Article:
I was self-conscious for so long about what people would think of someone who took so many photos of themselves. Am I a narcissist? Am I full of myself? Is there a reason for all of this? Is it really art? Does it need to be art?
I like the bags under my eyes. The red lipstick. My boyfriends sweater. That I’m sitting on a stack of books. That my hair feels like it belongs to a higher version of myself – like I was shedding half-lives when I cut it. That I don’t feel like I need to wear face makeup and that these are photos I will probably use as head shots and I love the idea that I’m getting over the “stigma” of taking my own head shots. That I can display so many parts of myself here and honour all of them. I love that I am excited.
I’m excited to take on one of my resolutions this year to take more photos with my real camera, and I’m happy to include myself in that process as well.
Embracing how we want to be seen. How we want to see ourselves. What we want our world to look like.
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I’ve always considered myself an artist, although have found it difficult to accept this as a label at conjectures in my life where I felt like to truly be an artist was more about the quality of art you were making than the act of making art.
As I’ve grappled with these thoughts, actively trying to reframe the patterns that ask me to believe less of myself, I started to delve into mediums that were previously uncharted for me. One of them was digital media. I started with photoshop and making digital renderings of physical works, expanding into digital art in general and coming to a point where I purchased a digital tablet to streamline this process and give me more freedom as an artist.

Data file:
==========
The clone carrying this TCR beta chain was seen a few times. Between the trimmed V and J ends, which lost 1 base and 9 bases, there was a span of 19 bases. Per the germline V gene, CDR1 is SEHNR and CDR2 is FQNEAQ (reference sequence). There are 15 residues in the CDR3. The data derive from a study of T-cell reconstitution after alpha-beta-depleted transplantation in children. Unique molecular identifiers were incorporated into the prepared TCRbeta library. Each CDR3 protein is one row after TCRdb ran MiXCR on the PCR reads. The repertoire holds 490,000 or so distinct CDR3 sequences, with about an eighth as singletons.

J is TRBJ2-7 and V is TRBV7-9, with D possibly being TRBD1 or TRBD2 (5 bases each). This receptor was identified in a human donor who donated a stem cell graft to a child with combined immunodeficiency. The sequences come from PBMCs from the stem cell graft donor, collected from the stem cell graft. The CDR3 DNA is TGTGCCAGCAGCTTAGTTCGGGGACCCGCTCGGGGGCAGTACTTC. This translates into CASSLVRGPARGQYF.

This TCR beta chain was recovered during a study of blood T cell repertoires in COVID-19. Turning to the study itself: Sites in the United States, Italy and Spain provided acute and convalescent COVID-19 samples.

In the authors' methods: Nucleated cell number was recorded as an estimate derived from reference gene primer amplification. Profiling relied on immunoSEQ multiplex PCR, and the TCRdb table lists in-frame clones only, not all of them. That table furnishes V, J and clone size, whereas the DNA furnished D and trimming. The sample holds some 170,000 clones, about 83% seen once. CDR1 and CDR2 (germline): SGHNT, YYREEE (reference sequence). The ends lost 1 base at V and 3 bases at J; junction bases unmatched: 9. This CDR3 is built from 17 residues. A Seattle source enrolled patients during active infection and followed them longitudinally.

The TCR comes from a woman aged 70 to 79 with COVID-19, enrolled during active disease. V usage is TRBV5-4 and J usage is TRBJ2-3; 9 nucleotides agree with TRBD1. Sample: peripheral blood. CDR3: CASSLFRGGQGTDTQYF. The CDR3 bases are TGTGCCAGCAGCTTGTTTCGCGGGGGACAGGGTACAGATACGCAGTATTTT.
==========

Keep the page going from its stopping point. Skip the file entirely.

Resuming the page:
Some of these were posters, and some work that I was hired to do! A lot of it was purely to explore these worlds. Above is work all done in photoshop without the tablet. Even in the course of a year, my own skills and knowledge from play was healthy for my ego and psyche. To see the improvements in my own skill set, to have the space to make mistakes with little or no consequences, to see the themes and colours of my life showing up unhindered by a paint palette or my patience.
I found a passion in digital art that wasn’t present in more tangible forms for me. The fear of cost, supplies, what happens when I fuck up wasn’t there. There was less attachment and therefor more room to be creative and explore which ended up making for better art. It also gave me the space in myself to be able to say with confidence that I am an artist.
I realized a part of why I was uncomfortable with the term Artist before was that I hadn’t found a medium I truly cared about or felt rooted in. Digital art gives me the freedom to explore all mediums without consequence. Without asking me to choose or create in a linear way.
Artist and writer were always separate identities for me. I can now see them merging, especially in the symbology of both mediums and in how I am able to share that; I feel not only that I am making art, but I am making the quality of art that I want to as well.